GLENDALE, Ariz. -- Standing tall and lean, Lucas Giolito looks every bit the ideal right-handed pitcher. Add a power fastball and plus curveball, and it's no wonder he's been so well regarded for years.It's why he was a first-round Draft pick by the Nationals in 2012 and why he had
GLENDALE, Ariz. -- Standing tall and lean, Lucas Giolito looks every bit the ideal right-handed pitcher. Add a power fastball and plus curveball, and it's no wonder he's been so well regarded for years.
It's why he was a first-round Draft pick by the Nationals in 2012 and why he had to be included in the White Sox's haul that sent Adam Eaton to Washington in December 2016.
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But psychological steps Giolito took last season are, in his words, the reasons he finally found consistent success in the Major Leagues at the end of the year and why he has confidence in similar results for the coming season.
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"That feeling of belonging at the highest level," Giolito said Friday morning before the White Sox hit the field for their third day of pitchers and catchers workouts. "The feeling of confidence when you go out there to pitch against whatever lineup it might be in the big leagues. When you have that, then you're able to perform at your highest capabilities. You're able to perform your best."
Such performances were on display late last year when Giolito, at 6-feet-6 and 255 pounds, compiled a 2.38 ERA, 0.95 WHIP and 34 strikeouts in 45 1/3 innings after a callup from the Minors.
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It was a big improvement from the results he had in brief big league stints in 2016 while with the Nationals. And even the way Giolito pitched during Spring Training a year ago and at the beginning of the season in Triple-A didn't foreshadow what was to come.
"Obviously, a year ago at this time, or 50 weeks ago at this time, we were in camp he was scuffling," White Sox GM Rick Hahn said this week. "Sometimes, especially with high-profile guys coming out of the Draft like Lucas was, you want to live up to those expectations so badly with the organization that showed faith in you and then similarly when you wind up getting traded you want to prove that you were with it to the new organization, so Lucas had a lot of those things sort of working in between his ears at times, which I think could get in the way."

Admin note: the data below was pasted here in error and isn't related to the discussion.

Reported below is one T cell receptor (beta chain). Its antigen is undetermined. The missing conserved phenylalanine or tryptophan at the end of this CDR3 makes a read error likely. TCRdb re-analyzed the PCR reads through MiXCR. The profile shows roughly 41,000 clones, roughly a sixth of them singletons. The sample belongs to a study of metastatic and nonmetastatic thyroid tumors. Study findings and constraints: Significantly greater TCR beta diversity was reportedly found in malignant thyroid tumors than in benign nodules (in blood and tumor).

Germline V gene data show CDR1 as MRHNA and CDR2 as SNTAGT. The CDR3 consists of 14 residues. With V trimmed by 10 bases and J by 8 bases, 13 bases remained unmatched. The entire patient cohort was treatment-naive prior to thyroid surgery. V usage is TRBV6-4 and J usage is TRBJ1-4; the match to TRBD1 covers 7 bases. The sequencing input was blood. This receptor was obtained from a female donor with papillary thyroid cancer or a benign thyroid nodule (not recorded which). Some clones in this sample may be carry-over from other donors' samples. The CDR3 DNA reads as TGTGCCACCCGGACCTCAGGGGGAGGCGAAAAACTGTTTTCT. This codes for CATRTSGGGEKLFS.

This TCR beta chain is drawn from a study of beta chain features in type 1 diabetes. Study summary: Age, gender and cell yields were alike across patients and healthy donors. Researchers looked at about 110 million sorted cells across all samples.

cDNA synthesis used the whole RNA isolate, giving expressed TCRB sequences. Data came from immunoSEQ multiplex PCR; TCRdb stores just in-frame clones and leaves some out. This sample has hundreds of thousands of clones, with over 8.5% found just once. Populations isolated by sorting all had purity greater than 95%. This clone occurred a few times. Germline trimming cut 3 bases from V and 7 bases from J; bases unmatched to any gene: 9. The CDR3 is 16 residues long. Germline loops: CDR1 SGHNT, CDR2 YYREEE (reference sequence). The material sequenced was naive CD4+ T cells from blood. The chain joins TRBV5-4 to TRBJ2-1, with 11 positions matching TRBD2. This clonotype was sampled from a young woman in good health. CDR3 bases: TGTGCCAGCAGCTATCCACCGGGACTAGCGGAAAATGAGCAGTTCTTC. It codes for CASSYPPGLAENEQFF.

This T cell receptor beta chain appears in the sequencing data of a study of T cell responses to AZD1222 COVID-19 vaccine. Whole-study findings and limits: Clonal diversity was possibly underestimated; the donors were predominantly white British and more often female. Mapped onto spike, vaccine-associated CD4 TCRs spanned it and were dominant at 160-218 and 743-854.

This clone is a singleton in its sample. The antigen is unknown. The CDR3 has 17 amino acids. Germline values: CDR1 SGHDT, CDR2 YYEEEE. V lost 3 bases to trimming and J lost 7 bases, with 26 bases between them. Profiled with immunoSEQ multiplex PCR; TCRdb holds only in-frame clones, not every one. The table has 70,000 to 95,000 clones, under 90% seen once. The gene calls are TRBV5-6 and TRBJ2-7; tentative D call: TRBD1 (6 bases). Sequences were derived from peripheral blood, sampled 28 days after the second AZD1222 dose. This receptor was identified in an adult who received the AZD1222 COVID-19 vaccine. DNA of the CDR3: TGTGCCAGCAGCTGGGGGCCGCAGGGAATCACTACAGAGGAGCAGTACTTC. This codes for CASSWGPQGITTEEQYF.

Giolito, 23, acknowledges now there was a lot of self-imposed pressure.
"It's not like they're telling you if you don't perform you're going back down," he said of his six appearances with the Nationals in 2016, when he had a 6.75 ERA and gave up seven home runs in 21 1/3 innings. "But you know in the back of your head, 'I'm in the big leagues for a reason; I better do my job.' I put too much pressure on myself in that sense then. Whereas now, just why not have confidence in myself. Just enjoy that moment and enjoy the experience."
That clarity came to him midway through last season. He applied it at Triple-A Charlotte and brought it with him to Chicago.
"Trusting the stuff. That's really important, and I was able to do that a little bit more last year," said Giolito, who set a 200-innings goal for himself after he was capped at 174 last season. "But I need to continue to build off that. I think if you want to be successful in the big leagues you have to feel like you belong in the big leagues, and it took me a little while to figure that out. But now I feel a lot better about that and I'm looking forward to, like I said before, building off it and working on things I need to work on and achieving more success."
Chris Thomas is contributor to MLB.com and covered the White Sox on Friday.